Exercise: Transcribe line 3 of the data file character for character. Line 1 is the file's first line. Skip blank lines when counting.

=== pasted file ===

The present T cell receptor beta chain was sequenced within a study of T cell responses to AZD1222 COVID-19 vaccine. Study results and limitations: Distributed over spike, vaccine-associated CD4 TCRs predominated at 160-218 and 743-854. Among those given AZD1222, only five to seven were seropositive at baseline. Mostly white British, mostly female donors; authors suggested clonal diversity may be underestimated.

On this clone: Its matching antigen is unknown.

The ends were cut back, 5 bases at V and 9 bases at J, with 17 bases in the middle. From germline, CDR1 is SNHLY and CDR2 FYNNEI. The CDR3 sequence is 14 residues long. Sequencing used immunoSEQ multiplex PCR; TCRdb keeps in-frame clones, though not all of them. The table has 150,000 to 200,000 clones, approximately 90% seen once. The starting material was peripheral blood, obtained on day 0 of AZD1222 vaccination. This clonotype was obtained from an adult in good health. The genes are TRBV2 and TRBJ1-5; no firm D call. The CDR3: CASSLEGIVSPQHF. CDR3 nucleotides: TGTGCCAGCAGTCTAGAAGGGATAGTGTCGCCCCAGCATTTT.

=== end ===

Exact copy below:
The ends were cut back, 5 bases at V and 9 bases at J, with 17 bases in the middle. From germline, CDR1 is SNHLY and CDR2 FYNNEI. The CDR3 sequence is 14 residues long. Sequencing used immunoSEQ multiplex PCR; TCRdb keeps in-frame clones, though not all of them. The table has 150,000 to 200,000 clones, approximately 90% seen once. The starting material was peripheral blood, obtained on day 0 of AZD1222 vaccination. This clonotype was obtained from an adult in good health. The genes are TRBV2 and TRBJ1-5; no firm D call. The CDR3: CASSLEGIVSPQHF. CDR3 nucleotides: TGTGCCAGCAGTCTAGAAGGGATAGTGTCGCCCCAGCATTTT.